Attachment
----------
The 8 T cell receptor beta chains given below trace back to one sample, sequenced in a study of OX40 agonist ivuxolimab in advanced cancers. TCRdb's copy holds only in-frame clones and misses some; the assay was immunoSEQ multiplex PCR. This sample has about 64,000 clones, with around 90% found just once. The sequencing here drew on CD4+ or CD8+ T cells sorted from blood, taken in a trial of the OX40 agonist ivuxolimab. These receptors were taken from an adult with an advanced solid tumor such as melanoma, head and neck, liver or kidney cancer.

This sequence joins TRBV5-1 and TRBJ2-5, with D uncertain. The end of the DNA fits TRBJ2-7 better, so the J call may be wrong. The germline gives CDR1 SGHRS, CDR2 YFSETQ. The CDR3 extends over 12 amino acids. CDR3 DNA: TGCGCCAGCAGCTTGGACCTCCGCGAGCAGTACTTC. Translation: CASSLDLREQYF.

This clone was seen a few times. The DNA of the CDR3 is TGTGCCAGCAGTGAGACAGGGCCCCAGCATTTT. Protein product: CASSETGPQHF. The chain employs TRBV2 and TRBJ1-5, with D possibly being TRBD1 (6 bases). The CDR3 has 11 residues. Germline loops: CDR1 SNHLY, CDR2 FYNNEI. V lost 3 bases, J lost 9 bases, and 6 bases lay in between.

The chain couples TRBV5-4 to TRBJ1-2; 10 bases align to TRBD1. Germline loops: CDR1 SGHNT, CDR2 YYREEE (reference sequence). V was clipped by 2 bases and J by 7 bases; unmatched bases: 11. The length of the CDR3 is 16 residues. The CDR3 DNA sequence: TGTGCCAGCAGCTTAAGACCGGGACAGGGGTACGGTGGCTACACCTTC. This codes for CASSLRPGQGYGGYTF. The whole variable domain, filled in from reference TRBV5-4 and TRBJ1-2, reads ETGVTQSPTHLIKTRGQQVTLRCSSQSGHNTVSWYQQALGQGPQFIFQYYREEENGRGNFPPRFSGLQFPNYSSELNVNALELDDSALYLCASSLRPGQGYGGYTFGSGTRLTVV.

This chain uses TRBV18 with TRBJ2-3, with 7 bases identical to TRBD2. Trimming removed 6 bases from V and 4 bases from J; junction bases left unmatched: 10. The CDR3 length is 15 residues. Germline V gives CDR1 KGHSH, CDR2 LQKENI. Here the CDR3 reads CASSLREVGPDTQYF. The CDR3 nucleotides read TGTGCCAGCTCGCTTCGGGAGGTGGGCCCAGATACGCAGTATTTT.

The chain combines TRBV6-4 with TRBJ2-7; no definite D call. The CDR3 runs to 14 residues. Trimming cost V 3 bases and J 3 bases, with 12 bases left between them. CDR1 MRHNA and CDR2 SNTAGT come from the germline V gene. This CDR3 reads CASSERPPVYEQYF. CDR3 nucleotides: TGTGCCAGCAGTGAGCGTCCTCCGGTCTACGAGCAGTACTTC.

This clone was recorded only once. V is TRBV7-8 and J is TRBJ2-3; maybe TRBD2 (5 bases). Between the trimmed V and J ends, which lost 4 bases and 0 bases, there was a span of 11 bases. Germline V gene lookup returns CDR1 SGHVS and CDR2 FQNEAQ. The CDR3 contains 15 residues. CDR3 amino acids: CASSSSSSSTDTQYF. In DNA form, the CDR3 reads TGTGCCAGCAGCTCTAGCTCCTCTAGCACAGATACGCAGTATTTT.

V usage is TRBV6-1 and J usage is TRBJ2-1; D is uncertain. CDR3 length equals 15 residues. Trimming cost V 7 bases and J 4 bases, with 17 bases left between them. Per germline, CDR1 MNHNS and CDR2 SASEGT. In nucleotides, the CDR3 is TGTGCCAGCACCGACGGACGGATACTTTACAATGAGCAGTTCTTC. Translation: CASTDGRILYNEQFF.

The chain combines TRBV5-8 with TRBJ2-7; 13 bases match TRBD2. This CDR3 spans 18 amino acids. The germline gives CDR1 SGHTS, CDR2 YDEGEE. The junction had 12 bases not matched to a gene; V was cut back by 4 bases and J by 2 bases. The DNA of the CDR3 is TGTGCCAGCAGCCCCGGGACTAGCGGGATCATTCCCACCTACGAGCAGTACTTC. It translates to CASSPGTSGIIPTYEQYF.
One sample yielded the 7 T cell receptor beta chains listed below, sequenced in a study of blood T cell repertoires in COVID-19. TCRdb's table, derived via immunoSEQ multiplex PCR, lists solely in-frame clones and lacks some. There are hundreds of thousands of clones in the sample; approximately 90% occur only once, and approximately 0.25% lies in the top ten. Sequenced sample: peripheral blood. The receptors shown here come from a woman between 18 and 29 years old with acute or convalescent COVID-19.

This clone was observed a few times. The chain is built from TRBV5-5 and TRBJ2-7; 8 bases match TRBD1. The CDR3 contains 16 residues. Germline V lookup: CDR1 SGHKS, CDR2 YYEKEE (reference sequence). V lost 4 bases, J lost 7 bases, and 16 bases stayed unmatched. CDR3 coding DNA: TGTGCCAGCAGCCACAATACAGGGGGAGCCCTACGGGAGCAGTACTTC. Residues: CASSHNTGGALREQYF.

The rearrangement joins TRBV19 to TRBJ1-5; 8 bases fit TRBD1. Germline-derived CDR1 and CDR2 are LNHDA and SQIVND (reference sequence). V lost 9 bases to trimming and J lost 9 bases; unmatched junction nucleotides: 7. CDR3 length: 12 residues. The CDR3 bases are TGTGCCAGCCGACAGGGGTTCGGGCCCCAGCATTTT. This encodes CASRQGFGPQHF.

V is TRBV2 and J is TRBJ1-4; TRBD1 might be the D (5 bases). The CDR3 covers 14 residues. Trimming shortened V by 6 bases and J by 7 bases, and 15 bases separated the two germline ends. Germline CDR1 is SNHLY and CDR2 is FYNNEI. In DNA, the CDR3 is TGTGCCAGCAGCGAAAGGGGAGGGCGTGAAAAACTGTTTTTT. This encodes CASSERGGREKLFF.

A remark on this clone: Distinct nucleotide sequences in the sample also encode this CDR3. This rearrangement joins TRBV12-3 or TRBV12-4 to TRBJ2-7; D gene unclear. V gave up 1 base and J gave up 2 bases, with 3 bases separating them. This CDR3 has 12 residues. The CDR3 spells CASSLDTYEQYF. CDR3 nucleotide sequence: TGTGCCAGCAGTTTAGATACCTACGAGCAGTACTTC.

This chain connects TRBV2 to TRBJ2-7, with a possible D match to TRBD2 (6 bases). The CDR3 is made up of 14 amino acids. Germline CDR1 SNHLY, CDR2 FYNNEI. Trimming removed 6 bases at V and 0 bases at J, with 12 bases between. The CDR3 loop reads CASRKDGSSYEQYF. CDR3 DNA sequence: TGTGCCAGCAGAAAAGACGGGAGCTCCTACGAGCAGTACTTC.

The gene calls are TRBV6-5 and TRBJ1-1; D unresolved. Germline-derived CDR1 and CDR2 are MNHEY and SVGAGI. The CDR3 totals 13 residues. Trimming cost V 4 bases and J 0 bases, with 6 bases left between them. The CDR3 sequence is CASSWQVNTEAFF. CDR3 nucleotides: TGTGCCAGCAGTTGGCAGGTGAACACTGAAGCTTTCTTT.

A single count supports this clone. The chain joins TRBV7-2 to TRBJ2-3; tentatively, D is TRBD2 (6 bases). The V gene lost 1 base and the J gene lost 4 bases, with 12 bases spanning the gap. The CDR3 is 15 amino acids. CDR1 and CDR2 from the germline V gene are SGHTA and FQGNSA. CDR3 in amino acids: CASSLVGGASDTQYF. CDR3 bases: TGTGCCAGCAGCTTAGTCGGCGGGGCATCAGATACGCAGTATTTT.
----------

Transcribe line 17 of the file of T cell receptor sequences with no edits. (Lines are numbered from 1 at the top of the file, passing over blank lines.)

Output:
A single count supports this clone. The chain joins TRBV7-2 to TRBJ2-3; tentatively, D is TRBD2 (6 bases). The V gene lost 1 base and the J gene lost 4 bases, with 12 bases spanning the gap. The CDR3 is 15 amino acids. CDR1 and CDR2 from the germline V gene are SGHTA and FQGNSA. CDR3 in amino acids: CASSLVGGASDTQYF. CDR3 bases: TGTGCCAGCAGCTTAGTCGGCGGGGCATCAGATACGCAGTATTTT.